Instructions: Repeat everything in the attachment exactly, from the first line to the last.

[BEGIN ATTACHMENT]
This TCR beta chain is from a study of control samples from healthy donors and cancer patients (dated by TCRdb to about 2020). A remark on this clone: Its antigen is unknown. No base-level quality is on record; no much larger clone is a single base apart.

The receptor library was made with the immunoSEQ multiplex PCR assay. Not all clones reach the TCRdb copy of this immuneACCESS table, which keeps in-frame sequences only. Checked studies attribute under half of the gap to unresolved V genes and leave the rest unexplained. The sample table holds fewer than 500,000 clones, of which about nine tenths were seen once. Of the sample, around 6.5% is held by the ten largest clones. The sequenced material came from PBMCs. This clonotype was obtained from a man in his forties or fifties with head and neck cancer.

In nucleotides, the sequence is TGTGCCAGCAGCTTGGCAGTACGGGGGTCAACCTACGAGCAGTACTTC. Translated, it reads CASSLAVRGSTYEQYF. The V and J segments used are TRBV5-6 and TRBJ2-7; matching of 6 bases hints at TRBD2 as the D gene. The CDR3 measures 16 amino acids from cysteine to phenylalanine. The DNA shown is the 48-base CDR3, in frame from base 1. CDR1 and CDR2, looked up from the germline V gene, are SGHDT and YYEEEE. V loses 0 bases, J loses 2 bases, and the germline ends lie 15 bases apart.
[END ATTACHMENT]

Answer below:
This TCR beta chain is from a study of control samples from healthy donors and cancer patients (dated by TCRdb to about 2020). A remark on this clone: Its antigen is unknown. No base-level quality is on record; no much larger clone is a single base apart.

The receptor library was made with the immunoSEQ multiplex PCR assay. Not all clones reach the TCRdb copy of this immuneACCESS table, which keeps in-frame sequences only. Checked studies attribute under half of the gap to unresolved V genes and leave the rest unexplained. The sample table holds fewer than 500,000 clones, of which about nine tenths were seen once. Of the sample, around 6.5% is held by the ten largest clones. The sequenced material came from PBMCs. This clonotype was obtained from a man in his forties or fifties with head and neck cancer.

In nucleotides, the sequence is TGTGCCAGCAGCTTGGCAGTACGGGGGTCAACCTACGAGCAGTACTTC. Translated, it reads CASSLAVRGSTYEQYF. The V and J segments used are TRBV5-6 and TRBJ2-7; matching of 6 bases hints at TRBD2 as the D gene. The CDR3 measures 16 amino acids from cysteine to phenylalanine. The DNA shown is the 48-base CDR3, in frame from base 1. CDR1 and CDR2, looked up from the germline V gene, are SGHDT and YYEEEE. V loses 0 bases, J loses 2 bases, and the germline ends lie 15 bases apart.